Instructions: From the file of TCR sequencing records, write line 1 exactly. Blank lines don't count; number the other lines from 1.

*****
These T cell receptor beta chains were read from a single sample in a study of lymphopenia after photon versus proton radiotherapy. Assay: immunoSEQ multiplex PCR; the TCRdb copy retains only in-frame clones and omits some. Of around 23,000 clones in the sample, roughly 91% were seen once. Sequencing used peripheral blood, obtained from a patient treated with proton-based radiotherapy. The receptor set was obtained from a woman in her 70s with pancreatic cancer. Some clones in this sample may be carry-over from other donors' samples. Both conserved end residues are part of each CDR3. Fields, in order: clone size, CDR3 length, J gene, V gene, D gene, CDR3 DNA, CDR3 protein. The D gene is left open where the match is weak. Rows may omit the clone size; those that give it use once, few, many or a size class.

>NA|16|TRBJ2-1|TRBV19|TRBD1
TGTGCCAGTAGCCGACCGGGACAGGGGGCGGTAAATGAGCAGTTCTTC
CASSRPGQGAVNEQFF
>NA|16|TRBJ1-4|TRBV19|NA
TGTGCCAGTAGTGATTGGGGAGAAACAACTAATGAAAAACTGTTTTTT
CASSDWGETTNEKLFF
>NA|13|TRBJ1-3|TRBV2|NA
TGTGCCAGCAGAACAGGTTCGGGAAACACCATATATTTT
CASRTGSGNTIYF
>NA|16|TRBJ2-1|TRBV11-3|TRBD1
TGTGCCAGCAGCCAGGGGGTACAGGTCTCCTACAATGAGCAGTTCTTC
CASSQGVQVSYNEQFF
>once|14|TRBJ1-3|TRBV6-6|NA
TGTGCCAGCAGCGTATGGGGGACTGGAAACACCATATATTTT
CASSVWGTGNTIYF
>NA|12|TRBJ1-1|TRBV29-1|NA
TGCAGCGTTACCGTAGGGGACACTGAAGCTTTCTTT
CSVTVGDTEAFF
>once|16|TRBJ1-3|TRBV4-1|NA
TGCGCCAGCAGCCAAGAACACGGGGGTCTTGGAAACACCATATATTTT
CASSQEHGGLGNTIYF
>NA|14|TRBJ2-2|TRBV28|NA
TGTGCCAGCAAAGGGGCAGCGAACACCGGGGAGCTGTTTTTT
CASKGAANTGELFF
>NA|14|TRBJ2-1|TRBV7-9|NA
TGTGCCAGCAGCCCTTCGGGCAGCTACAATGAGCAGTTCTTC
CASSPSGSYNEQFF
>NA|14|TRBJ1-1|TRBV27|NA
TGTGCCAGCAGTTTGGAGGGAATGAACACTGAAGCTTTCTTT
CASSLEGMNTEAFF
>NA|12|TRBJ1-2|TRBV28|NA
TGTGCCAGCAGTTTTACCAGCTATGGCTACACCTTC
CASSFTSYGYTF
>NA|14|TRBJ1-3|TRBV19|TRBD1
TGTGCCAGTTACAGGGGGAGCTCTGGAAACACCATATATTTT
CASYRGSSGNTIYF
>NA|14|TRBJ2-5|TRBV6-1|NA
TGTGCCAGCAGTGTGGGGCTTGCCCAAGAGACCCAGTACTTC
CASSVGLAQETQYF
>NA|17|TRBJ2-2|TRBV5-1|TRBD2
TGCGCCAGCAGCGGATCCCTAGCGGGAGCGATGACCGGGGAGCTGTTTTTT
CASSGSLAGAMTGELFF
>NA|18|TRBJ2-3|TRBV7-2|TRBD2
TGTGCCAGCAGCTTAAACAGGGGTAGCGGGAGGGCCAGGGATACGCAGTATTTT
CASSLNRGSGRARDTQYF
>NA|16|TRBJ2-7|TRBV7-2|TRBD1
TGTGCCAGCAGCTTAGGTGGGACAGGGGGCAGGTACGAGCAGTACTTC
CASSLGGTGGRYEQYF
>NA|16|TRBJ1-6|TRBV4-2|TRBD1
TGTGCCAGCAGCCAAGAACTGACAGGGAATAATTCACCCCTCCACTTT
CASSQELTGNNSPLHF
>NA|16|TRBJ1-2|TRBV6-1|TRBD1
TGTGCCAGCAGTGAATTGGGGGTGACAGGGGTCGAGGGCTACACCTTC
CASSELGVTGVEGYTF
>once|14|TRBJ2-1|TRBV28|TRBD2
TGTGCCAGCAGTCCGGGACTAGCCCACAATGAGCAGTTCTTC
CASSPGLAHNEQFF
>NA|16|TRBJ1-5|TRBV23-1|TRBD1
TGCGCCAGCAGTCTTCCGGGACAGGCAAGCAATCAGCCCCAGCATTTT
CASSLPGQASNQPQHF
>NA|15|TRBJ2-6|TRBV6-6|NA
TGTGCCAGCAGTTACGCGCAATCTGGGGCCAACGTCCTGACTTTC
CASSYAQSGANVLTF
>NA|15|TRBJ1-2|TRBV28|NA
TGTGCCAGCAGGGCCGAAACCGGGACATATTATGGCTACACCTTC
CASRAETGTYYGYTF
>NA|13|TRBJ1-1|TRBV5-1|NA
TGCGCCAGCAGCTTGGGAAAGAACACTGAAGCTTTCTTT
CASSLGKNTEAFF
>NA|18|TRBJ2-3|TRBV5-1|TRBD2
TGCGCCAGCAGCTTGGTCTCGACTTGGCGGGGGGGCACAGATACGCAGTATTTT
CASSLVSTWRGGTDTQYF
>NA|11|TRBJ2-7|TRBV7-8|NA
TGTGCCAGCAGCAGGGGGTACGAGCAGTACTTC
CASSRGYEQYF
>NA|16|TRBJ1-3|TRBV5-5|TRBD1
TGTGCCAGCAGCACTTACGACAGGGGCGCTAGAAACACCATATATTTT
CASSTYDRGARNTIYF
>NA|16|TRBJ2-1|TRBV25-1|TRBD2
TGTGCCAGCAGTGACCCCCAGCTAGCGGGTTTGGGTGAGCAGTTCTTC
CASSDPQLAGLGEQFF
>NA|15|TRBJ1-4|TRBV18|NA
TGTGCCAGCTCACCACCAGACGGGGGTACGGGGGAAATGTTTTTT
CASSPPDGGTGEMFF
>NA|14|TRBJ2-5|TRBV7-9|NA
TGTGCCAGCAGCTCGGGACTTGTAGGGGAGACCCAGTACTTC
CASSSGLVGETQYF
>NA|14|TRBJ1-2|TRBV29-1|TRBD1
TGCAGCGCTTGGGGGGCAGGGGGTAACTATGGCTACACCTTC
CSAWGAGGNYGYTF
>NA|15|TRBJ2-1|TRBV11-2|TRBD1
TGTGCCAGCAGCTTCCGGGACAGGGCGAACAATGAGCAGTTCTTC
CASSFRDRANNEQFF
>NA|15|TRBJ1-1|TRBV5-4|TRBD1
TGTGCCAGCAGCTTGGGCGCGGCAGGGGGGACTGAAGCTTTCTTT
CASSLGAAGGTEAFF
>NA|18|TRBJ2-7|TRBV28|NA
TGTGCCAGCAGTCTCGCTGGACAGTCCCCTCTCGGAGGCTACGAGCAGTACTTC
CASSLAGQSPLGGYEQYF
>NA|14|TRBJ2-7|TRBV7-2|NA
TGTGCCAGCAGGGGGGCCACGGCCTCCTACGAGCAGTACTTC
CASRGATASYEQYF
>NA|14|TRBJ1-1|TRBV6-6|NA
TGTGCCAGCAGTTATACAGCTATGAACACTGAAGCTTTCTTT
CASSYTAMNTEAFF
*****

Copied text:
These T cell receptor beta chains were read from a single sample in a study of lymphopenia after photon versus proton radiotherapy. Assay: immunoSEQ multiplex PCR; the TCRdb copy retains only in-frame clones and omits some. Of around 23,000 clones in the sample, roughly 91% were seen once. Sequencing used peripheral blood, obtained from a patient treated with proton-based radiotherapy. The receptor set was obtained from a woman in her 70s with pancreatic cancer. Some clones in this sample may be carry-over from other donors' samples. Both conserved end residues are part of each CDR3. Fields, in order: clone size, CDR3 length, J gene, V gene, D gene, CDR3 DNA, CDR3 protein. The D gene is left open where the match is weak. Rows may omit the clone size; those that give it use once, few, many or a size class.